Nikki Kaye reflects on rolling Paula Bennett as National Party deputy leader

New National Party deputy leader Nikki Kaye says she thought she was doing the right thing by taking the role from Paula Bennett in May's leadership coup. 

Bennett announced on Monday she will retire from politics at the September election to pursue a career in the private sector after spending 15 years in Parliament. 

The Upper Harbour MP had already announced in August 2019 her intention not to seek re-election for the electorate seat because she wanted to focus on her new role as National's campaign chair. 

But Bennett lost that job after a National Party leadership takeover in May. Todd Muller took the leadership from Simon Bridges, while Auckland Central MP Nikki Kaye replaced Bennett as deputy. 

Kaye told Magic Talk on Monday it was nothing personal. 

"The leadership change occurs, and you do what you think is right, but at the end of the day we all know that we enter the building to do the best that we can and it's time-limited... one day I will leave the building as well."

Kaye said Bennett has made an "extraordinary contribution to New Zealand" and said she anticipates the former deputy leader will do well in the private sector. 

"She's held 14 portfolios as a minister, been deputy leader, Deputy Prime Minister, and I have no doubt she's going to contribute massively in business."

Kaye also acknowledged the amount of work Bennett took on during her time as an MP.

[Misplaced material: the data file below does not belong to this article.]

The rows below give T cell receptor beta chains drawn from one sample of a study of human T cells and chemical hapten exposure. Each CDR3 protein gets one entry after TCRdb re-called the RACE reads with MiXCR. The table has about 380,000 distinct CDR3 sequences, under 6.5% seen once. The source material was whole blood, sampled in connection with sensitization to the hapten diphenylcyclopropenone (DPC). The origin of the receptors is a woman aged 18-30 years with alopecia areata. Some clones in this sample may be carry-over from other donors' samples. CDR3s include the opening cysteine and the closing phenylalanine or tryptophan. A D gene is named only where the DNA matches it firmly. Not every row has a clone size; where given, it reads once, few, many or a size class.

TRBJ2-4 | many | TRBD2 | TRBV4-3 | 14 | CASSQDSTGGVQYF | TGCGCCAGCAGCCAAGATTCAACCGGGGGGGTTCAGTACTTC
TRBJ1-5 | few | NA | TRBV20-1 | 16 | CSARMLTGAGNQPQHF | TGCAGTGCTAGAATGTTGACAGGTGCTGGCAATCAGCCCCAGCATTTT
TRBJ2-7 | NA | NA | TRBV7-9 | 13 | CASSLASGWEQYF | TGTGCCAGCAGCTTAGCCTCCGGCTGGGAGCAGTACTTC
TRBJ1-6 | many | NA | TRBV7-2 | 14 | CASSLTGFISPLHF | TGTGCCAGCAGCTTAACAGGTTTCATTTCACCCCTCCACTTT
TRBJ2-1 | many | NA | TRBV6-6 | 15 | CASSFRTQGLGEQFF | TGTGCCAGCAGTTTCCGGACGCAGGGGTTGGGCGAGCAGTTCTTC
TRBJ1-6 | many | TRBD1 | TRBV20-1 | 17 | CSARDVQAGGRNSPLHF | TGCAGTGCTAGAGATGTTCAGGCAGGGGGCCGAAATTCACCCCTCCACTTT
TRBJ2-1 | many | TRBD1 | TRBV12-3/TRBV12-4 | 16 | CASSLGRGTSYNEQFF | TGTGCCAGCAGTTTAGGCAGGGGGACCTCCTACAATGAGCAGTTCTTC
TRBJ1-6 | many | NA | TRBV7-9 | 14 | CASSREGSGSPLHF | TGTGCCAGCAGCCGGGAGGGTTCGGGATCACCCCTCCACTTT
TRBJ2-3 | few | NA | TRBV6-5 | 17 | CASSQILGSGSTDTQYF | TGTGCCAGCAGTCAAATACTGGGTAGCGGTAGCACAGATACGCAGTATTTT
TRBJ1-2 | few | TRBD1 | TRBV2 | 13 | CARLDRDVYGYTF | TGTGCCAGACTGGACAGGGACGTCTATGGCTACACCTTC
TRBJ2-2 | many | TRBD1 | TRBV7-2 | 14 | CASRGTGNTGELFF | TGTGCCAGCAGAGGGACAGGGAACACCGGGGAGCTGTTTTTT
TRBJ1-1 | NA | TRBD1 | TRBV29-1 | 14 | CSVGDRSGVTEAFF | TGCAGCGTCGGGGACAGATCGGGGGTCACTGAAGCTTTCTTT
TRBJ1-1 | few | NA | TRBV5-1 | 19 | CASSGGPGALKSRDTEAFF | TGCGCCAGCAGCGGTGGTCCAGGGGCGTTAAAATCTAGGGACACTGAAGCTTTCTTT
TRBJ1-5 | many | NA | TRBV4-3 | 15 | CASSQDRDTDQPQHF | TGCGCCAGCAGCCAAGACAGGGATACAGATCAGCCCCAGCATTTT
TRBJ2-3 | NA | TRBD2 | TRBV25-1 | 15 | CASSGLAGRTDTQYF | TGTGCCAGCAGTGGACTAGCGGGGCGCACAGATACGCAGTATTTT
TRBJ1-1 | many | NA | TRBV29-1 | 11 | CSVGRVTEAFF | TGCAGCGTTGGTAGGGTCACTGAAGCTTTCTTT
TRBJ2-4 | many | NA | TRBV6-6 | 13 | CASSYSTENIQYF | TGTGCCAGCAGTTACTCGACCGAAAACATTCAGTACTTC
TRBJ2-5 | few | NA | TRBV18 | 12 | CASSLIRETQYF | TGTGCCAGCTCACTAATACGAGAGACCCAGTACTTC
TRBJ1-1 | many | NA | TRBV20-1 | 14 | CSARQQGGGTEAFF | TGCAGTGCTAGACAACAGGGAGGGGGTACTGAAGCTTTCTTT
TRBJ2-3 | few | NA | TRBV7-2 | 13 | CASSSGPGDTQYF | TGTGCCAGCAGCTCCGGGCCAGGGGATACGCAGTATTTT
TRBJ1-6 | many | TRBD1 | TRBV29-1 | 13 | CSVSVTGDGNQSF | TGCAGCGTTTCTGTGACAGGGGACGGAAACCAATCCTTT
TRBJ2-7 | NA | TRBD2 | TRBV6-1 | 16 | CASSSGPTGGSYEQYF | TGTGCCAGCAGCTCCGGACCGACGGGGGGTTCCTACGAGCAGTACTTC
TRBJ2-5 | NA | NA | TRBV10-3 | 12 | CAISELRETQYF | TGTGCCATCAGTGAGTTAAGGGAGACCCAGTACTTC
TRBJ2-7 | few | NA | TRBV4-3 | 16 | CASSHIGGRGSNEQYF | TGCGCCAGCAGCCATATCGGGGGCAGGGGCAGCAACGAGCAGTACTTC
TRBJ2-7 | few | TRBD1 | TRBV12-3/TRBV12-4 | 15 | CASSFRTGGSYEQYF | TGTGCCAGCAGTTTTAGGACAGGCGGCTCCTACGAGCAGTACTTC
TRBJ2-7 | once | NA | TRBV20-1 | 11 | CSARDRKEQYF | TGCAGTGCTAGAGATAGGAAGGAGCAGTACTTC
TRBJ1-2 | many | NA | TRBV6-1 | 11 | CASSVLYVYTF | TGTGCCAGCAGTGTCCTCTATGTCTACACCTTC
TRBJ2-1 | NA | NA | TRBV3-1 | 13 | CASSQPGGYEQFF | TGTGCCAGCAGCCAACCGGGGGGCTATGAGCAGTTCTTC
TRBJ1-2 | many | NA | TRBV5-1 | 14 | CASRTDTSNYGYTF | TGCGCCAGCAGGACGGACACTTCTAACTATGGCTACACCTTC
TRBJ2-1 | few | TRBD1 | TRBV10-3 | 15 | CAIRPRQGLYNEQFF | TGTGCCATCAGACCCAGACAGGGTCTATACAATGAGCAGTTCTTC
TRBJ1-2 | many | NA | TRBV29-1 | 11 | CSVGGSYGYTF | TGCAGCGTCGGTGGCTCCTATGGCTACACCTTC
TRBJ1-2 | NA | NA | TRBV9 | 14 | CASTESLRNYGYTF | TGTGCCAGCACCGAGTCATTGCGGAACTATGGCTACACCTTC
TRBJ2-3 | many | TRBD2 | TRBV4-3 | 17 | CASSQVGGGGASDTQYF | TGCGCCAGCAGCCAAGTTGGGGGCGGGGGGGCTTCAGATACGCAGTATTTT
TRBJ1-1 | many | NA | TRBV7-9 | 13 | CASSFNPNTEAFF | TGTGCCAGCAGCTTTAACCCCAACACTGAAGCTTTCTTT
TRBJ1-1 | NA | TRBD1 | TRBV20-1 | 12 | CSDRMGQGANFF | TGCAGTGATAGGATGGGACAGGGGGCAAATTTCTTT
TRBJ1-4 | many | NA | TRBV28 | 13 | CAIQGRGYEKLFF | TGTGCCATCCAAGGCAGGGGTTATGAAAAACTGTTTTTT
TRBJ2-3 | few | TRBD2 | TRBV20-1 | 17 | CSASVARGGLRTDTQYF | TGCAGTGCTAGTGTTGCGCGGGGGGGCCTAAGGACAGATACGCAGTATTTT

"The thing I will always value about Paula is that she's been a fierce advocate for a range of people, whether that is women or whether that is giving solo mums a better chance in life, and I think she's never been shy about making her views known and I think probably on occasion I've been the same," Kaye said. 

"Today is about Paula and acknowledging her huge contribution."

National leader Todd Muller also praised Bennett's performance - despite pushing her down to number 13 in the National Party's ranks. 

"I want to thank Paula for everything she's done, not only for the National Party but for the country over the past 15 years," Muller said. "Paula has been a stalwart of the National Party for a long time, serving as Deputy Prime Minister and deputy leader."

Muller said Bennett will be remembered for signing the 2016 Paris climate change agreement in New York, and advocating for the welfare system to make sure it focused on supporting people as they got off welfare and into work.

"Paula will always be remembered as a staunch advocate for women and victims during her years in Parliament with a results-based approach to policy, holding herself accountable for how her work made a difference in the lives of New Zealanders."

Kaye told Newshub Nation earlier this month National had a "moral obligation" to win the upcoming election, which is why she and Muller thought it was the right thing to roll the former leadership team. 

The new leadership team got off to a rocky start when questions were raised about the diversity of National's reshuffled frontbench, with Bennett ending up as the highest-ranking Māori at number 13 on the party's list. 

Bennett seemed to be in bright spirits as she announced the end of her political career, and insisted she never had ambitions for the leadership role.  

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